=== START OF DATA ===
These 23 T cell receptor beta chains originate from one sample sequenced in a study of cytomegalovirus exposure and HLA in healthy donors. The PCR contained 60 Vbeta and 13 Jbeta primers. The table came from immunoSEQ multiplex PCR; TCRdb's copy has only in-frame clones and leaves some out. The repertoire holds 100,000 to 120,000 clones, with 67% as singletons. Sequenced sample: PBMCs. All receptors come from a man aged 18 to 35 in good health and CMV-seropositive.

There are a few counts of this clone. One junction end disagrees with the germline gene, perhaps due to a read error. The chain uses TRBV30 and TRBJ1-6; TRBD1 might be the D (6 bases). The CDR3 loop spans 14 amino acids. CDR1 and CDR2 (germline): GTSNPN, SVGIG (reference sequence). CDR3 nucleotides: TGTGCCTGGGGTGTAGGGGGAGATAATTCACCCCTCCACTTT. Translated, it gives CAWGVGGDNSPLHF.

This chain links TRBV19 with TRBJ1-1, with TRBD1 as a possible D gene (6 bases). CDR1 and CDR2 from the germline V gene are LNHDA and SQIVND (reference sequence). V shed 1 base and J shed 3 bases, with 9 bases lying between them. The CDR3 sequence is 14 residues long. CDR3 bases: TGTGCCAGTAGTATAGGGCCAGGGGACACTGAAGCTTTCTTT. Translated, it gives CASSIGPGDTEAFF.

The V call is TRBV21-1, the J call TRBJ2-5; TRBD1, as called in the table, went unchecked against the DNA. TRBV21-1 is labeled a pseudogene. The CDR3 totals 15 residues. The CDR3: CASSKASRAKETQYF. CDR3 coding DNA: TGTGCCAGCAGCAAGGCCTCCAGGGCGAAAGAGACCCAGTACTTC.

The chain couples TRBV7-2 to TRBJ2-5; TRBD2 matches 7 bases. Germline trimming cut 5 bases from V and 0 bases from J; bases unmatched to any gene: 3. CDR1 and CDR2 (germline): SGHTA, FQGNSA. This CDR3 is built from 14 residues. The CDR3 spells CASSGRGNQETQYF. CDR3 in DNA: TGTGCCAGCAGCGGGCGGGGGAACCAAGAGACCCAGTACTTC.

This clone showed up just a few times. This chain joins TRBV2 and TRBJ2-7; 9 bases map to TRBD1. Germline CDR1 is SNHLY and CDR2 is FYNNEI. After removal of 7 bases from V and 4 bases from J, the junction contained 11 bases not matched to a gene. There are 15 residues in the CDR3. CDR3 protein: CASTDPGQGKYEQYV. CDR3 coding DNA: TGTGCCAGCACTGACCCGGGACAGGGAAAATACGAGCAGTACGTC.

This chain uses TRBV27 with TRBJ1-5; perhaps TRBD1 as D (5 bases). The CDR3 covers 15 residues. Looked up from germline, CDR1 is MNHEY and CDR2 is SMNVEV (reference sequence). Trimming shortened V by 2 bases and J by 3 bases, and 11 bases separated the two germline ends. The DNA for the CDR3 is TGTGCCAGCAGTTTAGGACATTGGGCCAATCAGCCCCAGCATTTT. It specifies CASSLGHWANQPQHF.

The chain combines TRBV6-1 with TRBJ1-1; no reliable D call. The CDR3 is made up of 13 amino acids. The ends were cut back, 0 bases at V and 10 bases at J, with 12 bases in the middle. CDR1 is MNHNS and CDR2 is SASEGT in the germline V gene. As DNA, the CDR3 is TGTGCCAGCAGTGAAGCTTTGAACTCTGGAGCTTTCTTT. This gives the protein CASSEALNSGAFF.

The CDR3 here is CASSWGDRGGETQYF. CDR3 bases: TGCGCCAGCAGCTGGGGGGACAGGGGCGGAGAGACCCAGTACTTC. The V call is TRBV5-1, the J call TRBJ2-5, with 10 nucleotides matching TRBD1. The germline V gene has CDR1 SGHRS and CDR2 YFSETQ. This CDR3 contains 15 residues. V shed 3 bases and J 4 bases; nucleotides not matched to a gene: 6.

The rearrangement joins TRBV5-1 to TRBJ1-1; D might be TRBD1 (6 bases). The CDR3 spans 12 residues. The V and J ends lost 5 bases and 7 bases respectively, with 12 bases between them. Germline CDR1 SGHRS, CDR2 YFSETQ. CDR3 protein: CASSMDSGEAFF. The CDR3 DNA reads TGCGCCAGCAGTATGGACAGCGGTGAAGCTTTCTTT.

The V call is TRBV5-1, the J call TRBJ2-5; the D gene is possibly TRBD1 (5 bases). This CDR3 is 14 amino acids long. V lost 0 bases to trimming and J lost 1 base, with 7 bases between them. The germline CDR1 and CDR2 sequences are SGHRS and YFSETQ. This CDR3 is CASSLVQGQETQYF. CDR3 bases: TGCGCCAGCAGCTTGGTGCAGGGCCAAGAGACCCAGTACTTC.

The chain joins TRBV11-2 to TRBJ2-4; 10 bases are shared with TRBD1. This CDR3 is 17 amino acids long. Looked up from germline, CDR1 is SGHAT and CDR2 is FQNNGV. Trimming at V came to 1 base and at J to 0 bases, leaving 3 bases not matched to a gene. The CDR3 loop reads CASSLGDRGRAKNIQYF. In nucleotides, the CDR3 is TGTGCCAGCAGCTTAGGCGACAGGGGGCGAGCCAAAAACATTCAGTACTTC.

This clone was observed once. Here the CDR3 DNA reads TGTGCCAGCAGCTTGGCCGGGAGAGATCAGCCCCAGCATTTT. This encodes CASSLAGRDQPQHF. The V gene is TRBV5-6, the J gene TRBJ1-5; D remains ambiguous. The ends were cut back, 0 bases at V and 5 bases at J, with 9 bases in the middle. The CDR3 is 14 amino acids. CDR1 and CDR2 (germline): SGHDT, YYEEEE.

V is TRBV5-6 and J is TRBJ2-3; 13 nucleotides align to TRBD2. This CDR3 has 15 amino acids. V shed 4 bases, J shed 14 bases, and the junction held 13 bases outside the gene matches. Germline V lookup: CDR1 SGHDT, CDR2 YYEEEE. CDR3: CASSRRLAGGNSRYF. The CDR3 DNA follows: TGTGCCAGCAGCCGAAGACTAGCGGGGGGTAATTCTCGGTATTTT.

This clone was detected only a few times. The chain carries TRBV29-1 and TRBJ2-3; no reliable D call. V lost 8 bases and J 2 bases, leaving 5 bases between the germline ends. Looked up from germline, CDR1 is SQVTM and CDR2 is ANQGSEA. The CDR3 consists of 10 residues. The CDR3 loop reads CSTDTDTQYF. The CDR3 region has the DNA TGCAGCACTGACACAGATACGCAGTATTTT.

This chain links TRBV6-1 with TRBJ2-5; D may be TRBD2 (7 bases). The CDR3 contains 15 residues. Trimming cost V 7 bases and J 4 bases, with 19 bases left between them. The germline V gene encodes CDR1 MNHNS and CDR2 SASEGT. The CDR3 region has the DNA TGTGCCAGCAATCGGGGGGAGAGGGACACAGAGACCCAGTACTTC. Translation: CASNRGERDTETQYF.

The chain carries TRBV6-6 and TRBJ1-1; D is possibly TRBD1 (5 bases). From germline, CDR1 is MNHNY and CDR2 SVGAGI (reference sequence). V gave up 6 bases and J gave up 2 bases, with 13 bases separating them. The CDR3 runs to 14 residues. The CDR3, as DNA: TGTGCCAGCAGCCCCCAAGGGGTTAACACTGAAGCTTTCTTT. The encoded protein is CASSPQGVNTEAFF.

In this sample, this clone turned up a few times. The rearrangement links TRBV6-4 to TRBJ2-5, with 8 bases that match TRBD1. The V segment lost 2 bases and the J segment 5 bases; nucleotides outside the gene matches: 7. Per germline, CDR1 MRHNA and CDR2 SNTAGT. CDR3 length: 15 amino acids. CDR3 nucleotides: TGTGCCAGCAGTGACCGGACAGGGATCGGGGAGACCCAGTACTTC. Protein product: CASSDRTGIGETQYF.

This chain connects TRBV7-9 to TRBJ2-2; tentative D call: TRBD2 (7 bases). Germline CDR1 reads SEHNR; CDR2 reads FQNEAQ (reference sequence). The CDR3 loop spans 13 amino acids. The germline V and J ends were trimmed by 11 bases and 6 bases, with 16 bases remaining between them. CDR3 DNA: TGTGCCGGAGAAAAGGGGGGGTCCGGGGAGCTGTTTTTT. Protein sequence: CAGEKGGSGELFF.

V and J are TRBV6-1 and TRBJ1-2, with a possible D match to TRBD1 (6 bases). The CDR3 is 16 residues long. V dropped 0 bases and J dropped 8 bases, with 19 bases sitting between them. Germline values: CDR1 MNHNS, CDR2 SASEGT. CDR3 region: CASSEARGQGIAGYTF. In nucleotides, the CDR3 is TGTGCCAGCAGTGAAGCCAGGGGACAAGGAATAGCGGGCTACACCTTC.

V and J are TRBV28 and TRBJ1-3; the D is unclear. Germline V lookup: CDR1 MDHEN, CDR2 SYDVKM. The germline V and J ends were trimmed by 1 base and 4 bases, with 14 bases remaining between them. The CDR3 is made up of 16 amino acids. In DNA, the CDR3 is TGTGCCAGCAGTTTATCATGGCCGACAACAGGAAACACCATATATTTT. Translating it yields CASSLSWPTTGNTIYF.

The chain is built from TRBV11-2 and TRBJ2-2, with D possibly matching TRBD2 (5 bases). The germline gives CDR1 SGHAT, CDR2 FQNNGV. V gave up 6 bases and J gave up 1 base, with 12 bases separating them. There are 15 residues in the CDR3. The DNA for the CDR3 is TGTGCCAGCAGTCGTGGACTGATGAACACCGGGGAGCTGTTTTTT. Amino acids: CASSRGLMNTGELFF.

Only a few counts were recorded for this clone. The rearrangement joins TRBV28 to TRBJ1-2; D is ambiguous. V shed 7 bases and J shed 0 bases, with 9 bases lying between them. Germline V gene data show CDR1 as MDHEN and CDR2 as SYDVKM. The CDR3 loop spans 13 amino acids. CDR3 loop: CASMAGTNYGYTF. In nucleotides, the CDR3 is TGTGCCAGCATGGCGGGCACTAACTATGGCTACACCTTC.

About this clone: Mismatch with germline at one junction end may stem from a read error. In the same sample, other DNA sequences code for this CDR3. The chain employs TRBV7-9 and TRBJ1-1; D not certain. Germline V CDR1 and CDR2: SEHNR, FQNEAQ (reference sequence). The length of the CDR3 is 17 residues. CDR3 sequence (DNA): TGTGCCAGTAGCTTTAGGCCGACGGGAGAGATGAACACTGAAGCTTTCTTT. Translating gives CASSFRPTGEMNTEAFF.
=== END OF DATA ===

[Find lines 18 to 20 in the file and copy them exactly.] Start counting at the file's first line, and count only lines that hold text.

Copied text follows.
In this sample, this clone turned up a few times. The rearrangement links TRBV6-4 to TRBJ2-5, with 8 bases that match TRBD1. The V segment lost 2 bases and the J segment 5 bases; nucleotides outside the gene matches: 7. Per germline, CDR1 MRHNA and CDR2 SNTAGT. CDR3 length: 15 amino acids. CDR3 nucleotides: TGTGCCAGCAGTGACCGGACAGGGATCGGGGAGACCCAGTACTTC. Protein product: CASSDRTGIGETQYF.

This chain connects TRBV7-9 to TRBJ2-2; tentative D call: TRBD2 (7 bases). Germline CDR1 reads SEHNR; CDR2 reads FQNEAQ (reference sequence). The CDR3 loop spans 13 amino acids. The germline V and J ends were trimmed by 11 bases and 6 bases, with 16 bases remaining between them. CDR3 DNA: TGTGCCGGAGAAAAGGGGGGGTCCGGGGAGCTGTTTTTT. Protein sequence: CAGEKGGSGELFF.

V and J are TRBV6-1 and TRBJ1-2, with a possible D match to TRBD1 (6 bases). The CDR3 is 16 residues long. V dropped 0 bases and J dropped 8 bases, with 19 bases sitting between them. Germline values: CDR1 MNHNS, CDR2 SASEGT. CDR3 region: CASSEARGQGIAGYTF. In nucleotides, the CDR3 is TGTGCCAGCAGTGAAGCCAGGGGACAAGGAATAGCGGGCTACACCTTC.